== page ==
The tibialis anterior is an important muscle at the anterior compartment of the lower leg.
Active trigger points in this muscle can cause pain in the big toe and in the ankle joint. Particularly affected are runners and indoor athletes.
However, you can treat these points and pain with a self-massage.
On this page you will learn how to do this, and much more.
Tensions in the tibialis anterior can lead to pain, sensitivity to pressure and a feeling of tension in the tibia (shin bone).
Trigger points, on the other hand, refer the pain into the big toe and into the anterior middle area of the ankle.
Shin pain may also occur, but it’s not the primary pain caused by this muscle.
Besides pain, people with trigger points in this muscle complain about …
All these problems can have the same myofascial origin, namely trigger points. Trigger points in a muscle often impair the control over a muscle and its function, respectively.
This means it cannot be “properly” controlled by the nervous system.
The function of the tibialis anterior is, among others, to pull the back of the foot upwards.
If this function is impaired, the symptoms described above, such as tripping, are likely to occur.
The muscle extends from the anterior lower leg down to the medial side of the foot.
Trigger points occur mainly in the upper third of the muscle.
In the following, I name the functions of the muscle and illustrate them with pictures.
Then I’ll give you everyday examples for these functions.
Short overview of the functions
Note: In order to perform its function, the muscle has to contract.
Dorsiflexion means that the back of the foot is pulled towards the shin, but also the other way is possible, with the shin moving towards the foot.
This movement can occur with a free foot, for example if you are sitting on a chair, or with a grounded foot if you are standing on the ground and move your shin forward over your toes.
In everyday life this movement/function is needed for:
If you shift too far back when standing, your shin will also move back.
The tibialis anterior can prevent this and pull you forward again by approaching the shin to the back of the foot, respectively.
As soon as your heel touches the ground, the tibialis contracts in order to prevent the sole of your foot from “clapping” abruptly on the ground.
This means holds the back of the foot pulled upwards. During the “rolling movement” of the foot, it contracts while it gets longer (eccentric contraction), thus controlling the movement.
The supination is important to stabilize the ankle joint when the foot is grounded.
When standing, walking and running, forces always act on the ankle which “want” to push it inwards or outwards.
The supination counteracts the forces that would push the ankle joint into an X-position (valgus stress).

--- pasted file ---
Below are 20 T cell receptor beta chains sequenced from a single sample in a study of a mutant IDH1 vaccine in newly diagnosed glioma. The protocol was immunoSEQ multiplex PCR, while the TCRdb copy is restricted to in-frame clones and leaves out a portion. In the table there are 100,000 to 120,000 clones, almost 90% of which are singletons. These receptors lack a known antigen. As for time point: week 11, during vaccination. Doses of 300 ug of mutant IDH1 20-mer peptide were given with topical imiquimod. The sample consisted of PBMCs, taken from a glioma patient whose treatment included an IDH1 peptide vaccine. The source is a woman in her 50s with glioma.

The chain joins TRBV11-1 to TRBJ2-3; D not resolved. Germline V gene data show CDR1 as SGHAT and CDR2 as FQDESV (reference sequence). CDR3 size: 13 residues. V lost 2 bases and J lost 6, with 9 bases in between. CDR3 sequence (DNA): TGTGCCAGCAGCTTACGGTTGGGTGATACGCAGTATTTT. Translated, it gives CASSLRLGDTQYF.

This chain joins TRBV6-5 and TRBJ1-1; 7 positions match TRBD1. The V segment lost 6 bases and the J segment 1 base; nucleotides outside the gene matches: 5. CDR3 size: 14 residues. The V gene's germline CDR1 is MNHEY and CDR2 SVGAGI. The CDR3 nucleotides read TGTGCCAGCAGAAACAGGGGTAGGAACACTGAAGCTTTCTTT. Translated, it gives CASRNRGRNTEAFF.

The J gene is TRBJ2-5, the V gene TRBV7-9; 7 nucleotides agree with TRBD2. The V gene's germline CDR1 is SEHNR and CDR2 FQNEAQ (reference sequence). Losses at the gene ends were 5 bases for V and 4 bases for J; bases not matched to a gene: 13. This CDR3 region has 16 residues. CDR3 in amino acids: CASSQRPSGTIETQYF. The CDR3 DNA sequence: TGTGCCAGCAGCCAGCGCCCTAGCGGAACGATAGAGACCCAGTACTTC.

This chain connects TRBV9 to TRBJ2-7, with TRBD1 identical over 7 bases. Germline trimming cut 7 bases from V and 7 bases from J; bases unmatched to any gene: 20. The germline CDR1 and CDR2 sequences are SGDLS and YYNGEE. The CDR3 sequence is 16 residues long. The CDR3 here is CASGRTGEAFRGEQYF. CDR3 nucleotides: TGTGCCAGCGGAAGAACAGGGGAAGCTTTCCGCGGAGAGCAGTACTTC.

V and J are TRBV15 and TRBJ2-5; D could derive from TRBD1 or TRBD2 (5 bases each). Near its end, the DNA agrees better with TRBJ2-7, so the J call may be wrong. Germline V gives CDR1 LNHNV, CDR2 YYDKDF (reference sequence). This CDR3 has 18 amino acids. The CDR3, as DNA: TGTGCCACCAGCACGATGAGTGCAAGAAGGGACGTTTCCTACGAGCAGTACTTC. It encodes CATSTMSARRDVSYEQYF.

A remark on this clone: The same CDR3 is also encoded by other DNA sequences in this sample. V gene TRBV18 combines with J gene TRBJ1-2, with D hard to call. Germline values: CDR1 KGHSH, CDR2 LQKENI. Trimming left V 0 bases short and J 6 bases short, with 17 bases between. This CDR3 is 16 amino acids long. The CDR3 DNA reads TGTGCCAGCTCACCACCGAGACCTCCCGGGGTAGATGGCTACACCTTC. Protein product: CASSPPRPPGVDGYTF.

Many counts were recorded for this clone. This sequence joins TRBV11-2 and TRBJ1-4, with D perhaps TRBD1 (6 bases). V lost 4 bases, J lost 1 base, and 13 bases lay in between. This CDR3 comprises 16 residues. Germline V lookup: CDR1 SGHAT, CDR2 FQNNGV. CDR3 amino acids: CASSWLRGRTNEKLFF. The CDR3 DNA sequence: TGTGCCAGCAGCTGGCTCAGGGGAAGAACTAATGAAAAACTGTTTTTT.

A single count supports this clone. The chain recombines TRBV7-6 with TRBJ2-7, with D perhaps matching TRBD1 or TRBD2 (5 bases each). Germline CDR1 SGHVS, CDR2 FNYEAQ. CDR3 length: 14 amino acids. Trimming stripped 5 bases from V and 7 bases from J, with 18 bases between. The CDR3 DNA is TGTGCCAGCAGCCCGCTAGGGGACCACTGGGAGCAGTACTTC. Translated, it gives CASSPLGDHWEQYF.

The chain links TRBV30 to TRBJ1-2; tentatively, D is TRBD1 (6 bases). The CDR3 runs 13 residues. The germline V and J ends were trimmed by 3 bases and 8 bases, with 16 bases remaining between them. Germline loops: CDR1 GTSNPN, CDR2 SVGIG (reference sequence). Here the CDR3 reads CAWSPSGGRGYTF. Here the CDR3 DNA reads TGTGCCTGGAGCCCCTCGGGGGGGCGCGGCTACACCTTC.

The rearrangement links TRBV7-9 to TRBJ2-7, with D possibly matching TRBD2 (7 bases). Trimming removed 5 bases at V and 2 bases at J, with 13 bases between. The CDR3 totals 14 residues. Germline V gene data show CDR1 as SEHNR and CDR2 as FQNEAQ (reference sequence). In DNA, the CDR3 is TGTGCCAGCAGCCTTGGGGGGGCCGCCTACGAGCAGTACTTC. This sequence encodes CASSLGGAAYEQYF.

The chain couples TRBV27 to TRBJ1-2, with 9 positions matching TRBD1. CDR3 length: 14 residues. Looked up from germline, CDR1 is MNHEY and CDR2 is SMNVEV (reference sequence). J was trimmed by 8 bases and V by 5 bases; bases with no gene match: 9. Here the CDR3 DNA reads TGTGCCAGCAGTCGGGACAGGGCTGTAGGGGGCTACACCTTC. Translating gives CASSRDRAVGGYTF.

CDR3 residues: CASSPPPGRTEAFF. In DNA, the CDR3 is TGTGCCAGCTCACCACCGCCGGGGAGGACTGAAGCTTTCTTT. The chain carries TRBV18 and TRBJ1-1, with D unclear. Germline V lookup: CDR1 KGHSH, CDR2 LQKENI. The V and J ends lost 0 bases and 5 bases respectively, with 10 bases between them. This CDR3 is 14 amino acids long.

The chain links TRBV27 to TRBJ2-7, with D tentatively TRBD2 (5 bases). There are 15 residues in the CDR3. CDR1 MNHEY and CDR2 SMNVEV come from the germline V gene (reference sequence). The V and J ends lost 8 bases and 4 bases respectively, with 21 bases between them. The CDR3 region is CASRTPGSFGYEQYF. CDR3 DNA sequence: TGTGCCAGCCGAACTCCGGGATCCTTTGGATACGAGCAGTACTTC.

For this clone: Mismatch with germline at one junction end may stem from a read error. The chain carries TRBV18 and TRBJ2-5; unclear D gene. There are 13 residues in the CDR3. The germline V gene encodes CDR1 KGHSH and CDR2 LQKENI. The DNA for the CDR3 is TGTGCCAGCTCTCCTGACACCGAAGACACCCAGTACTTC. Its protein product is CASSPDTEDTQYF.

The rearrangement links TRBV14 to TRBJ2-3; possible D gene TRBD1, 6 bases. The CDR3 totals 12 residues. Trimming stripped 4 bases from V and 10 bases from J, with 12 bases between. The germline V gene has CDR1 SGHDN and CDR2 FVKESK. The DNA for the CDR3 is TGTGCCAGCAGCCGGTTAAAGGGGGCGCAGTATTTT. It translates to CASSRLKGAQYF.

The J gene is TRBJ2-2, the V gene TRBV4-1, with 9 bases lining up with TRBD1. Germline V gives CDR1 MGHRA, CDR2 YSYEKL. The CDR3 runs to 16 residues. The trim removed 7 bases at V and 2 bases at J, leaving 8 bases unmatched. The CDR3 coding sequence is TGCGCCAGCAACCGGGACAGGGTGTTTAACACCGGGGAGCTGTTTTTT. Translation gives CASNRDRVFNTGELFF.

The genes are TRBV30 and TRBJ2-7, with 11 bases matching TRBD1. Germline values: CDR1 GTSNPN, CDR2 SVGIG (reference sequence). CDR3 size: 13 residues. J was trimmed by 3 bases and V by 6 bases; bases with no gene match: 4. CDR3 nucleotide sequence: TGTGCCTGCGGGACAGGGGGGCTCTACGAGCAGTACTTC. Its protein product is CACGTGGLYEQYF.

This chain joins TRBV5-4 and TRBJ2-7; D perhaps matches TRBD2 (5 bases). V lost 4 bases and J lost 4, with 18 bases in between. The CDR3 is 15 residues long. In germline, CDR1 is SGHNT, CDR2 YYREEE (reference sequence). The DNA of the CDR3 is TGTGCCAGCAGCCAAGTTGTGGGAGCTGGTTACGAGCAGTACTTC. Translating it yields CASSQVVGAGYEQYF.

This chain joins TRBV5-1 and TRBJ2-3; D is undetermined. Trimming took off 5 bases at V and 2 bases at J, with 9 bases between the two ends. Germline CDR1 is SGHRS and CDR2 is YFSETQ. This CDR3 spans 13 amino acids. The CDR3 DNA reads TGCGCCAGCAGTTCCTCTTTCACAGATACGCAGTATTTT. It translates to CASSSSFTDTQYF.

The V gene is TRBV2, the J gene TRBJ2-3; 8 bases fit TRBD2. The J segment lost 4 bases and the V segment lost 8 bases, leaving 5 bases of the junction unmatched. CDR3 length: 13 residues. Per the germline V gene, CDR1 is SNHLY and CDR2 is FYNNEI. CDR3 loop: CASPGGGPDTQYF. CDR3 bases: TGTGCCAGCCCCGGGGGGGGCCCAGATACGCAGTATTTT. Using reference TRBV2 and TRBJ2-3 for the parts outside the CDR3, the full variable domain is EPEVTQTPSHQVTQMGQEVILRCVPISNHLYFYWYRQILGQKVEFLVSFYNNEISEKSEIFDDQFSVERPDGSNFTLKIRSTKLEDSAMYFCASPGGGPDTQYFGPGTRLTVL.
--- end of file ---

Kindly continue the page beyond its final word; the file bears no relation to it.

The tibialis anterior is made for continuous work (it contains 2/3 slow-twitch fibers type I) and is therefore less frequently overstrained in everyday life.
Still, intense sports and trauma can overload the muscle and activate trigger points.
These occur mainly in indoor sports. A sticky floor and sticky shoes ensure fast start-stop movements and quick changes of direction. The ankle joint needs to be stabilized and the tibialis has to perform at its best. This can activate trigger points!
These occur mainly in indoor sports. A sticky floor and sticky shoes ensure extremely fast start-stop movements and quick changes of direction.
The ankle joint has to be stabilized and the tibialis has to perform at its best. This can overload it!
You will find these especially in endurance sports.
For the tibialis, for example, running is very demanding. With each step it must contract eccentrically (contraction during elongation/stretch) to stabilize the ankle and to ensure a smooth rolling motion.
These movements are very monotonous when running in the plane. With trail running, on the other hand, they are more diverse.
Still, trail running involves running downhill, which is very demanding for the anterior tibialis, too.
Mainly fractures of the lower leg need to be mentioned.
A fracture can press the tibia against the tibialis anterior and activate trigger points due to the mechanical stress.
Feeling the muscle is easy. Proceed as follows:
You can massage the tibialis anterior in several ways, using different devices and techniques.
On this page, I will show you how to massage it with a small foam roller using precise rolling movements.
This massage is well suited for beginners.
I recommend using a small roller for the massage, for example the BlackRoll Mini or the AchillX.
The massage is possible with a common foam roller, too, but not very comfortable, because they are larger in diameter – which puts your leg in a very high position.